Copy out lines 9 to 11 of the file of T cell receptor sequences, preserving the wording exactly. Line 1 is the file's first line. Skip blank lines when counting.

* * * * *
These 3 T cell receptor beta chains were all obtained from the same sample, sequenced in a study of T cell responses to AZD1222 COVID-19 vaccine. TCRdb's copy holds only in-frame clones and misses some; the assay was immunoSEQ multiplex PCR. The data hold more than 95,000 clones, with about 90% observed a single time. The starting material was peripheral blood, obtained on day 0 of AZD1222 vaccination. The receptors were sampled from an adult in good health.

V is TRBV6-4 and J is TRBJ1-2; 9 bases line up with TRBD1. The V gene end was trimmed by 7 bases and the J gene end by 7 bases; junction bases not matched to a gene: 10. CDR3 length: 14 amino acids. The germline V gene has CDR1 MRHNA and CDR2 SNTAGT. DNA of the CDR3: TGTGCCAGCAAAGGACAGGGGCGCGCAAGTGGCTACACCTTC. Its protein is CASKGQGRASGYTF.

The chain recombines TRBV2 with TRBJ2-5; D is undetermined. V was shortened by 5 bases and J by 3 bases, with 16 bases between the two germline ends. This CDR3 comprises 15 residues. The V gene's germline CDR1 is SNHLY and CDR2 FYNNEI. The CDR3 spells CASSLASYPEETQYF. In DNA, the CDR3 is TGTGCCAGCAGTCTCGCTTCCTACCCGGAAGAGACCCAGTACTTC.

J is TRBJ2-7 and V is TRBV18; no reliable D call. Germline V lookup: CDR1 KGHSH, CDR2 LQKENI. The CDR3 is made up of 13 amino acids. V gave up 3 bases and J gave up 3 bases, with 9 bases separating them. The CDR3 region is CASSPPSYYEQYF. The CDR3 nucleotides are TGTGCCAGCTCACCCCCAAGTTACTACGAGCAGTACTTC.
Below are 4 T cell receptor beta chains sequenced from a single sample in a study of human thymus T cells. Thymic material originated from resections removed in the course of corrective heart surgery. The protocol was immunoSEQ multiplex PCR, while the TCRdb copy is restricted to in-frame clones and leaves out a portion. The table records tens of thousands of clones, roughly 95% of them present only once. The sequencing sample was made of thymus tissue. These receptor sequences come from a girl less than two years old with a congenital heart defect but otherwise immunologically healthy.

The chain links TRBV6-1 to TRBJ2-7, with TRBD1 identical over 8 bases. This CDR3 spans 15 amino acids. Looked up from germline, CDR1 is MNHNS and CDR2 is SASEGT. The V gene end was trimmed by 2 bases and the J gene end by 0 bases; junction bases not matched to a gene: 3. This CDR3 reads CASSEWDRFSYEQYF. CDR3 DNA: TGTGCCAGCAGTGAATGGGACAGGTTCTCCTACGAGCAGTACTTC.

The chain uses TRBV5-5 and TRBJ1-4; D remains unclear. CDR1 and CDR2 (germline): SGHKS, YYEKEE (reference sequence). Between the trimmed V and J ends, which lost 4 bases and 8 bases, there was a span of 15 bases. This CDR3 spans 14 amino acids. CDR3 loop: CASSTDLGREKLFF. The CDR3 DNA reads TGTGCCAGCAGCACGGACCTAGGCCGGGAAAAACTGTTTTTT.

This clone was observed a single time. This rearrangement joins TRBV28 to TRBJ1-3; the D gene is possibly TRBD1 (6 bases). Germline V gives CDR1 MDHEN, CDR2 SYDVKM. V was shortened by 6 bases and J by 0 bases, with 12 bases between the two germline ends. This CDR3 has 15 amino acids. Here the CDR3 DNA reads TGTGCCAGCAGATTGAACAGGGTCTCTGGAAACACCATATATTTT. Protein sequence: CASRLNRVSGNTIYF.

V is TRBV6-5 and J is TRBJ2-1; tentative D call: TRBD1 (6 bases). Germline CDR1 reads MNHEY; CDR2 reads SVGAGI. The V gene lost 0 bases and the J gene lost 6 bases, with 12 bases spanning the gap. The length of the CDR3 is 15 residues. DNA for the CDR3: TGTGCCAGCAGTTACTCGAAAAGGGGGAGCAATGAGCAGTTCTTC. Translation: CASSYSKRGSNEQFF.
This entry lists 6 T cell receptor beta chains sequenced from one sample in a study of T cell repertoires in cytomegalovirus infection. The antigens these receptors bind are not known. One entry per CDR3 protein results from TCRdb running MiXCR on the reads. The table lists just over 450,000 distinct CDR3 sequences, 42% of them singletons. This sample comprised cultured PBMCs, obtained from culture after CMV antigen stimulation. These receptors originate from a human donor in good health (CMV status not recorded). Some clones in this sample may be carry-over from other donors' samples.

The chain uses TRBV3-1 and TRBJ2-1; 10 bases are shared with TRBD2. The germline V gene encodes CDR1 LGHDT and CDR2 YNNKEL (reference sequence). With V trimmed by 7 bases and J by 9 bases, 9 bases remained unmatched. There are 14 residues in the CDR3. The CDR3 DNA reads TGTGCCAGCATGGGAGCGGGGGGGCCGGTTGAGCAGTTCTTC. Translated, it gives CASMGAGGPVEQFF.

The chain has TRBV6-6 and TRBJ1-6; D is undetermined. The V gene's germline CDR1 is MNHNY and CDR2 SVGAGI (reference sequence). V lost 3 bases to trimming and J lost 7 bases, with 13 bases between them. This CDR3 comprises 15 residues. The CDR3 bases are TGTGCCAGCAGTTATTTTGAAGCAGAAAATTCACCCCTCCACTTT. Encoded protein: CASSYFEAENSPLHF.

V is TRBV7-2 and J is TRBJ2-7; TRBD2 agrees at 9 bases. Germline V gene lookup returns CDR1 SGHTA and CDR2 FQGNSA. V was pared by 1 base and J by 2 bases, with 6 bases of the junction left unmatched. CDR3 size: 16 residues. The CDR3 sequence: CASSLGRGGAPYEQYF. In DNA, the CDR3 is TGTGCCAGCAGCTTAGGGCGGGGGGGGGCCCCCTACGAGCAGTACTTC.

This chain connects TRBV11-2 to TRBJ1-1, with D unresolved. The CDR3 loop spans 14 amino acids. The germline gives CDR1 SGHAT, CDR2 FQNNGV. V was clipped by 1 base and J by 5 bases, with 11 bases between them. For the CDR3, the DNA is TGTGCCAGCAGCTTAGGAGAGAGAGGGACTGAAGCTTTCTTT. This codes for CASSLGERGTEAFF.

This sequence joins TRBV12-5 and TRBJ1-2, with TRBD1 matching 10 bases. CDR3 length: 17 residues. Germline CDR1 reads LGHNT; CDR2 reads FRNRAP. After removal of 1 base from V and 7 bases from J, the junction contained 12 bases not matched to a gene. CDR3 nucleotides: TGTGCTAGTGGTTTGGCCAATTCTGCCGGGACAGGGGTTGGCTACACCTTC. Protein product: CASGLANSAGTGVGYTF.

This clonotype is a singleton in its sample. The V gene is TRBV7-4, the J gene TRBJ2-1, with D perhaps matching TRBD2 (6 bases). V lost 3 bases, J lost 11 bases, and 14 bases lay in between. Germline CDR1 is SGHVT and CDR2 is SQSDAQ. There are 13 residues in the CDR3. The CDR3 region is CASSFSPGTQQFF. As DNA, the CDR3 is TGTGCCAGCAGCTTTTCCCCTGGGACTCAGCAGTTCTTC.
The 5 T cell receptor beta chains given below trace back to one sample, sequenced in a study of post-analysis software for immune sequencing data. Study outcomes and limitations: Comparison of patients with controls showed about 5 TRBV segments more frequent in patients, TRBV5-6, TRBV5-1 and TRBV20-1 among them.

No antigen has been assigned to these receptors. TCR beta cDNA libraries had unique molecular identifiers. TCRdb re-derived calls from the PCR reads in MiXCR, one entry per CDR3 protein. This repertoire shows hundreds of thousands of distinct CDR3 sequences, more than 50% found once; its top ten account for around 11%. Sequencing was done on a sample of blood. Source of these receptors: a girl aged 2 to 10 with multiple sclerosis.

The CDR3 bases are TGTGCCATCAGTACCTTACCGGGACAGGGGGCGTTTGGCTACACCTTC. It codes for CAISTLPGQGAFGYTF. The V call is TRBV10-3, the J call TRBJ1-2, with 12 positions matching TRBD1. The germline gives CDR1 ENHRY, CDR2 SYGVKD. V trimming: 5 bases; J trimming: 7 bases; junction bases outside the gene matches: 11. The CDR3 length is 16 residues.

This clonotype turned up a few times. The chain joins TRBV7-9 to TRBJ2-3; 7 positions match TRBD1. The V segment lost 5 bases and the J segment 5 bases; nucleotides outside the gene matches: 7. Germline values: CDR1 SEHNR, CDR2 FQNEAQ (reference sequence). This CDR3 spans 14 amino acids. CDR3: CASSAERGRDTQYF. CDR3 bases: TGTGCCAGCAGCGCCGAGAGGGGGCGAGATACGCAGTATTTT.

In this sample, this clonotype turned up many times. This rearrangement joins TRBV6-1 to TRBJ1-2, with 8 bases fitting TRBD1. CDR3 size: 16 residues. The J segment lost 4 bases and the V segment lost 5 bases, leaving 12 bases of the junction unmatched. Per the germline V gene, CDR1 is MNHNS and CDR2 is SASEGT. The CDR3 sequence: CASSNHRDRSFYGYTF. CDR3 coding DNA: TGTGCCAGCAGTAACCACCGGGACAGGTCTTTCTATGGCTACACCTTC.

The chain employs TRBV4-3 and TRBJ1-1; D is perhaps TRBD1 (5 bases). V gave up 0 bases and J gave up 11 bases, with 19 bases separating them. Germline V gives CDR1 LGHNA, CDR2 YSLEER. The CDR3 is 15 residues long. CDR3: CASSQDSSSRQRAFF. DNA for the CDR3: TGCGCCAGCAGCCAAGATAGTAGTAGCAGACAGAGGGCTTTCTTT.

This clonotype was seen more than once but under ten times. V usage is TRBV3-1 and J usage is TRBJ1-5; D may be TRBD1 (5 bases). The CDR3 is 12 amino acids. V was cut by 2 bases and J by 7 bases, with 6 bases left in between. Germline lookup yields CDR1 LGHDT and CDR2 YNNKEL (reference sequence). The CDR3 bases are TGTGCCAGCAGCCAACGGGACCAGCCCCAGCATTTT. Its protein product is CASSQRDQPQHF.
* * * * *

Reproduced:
V is TRBV6-5 and J is TRBJ2-1; tentative D call: TRBD1 (6 bases). Germline CDR1 reads MNHEY; CDR2 reads SVGAGI. The V gene lost 0 bases and the J gene lost 6 bases, with 12 bases spanning the gap. The length of the CDR3 is 15 residues. DNA for the CDR3: TGTGCCAGCAGTTACTCGAAAAGGGGGAGCAATGAGCAGTTCTTC. Translation: CASSYSKRGSNEQFF.
This entry lists 6 T cell receptor beta chains sequenced from one sample in a study of T cell repertoires in cytomegalovirus infection. The antigens these receptors bind are not known. One entry per CDR3 protein results from TCRdb running MiXCR on the reads. The table lists just over 450,000 distinct CDR3 sequences, 42% of them singletons. This sample comprised cultured PBMCs, obtained from culture after CMV antigen stimulation. These receptors originate from a human donor in good health (CMV status not recorded). Some clones in this sample may be carry-over from other donors' samples.

The chain uses TRBV3-1 and TRBJ2-1; 10 bases are shared with TRBD2. The germline V gene encodes CDR1 LGHDT and CDR2 YNNKEL (reference sequence). With V trimmed by 7 bases and J by 9 bases, 9 bases remained unmatched. There are 14 residues in the CDR3. The CDR3 DNA reads TGTGCCAGCATGGGAGCGGGGGGGCCGGTTGAGCAGTTCTTC. Translated, it gives CASMGAGGPVEQFF.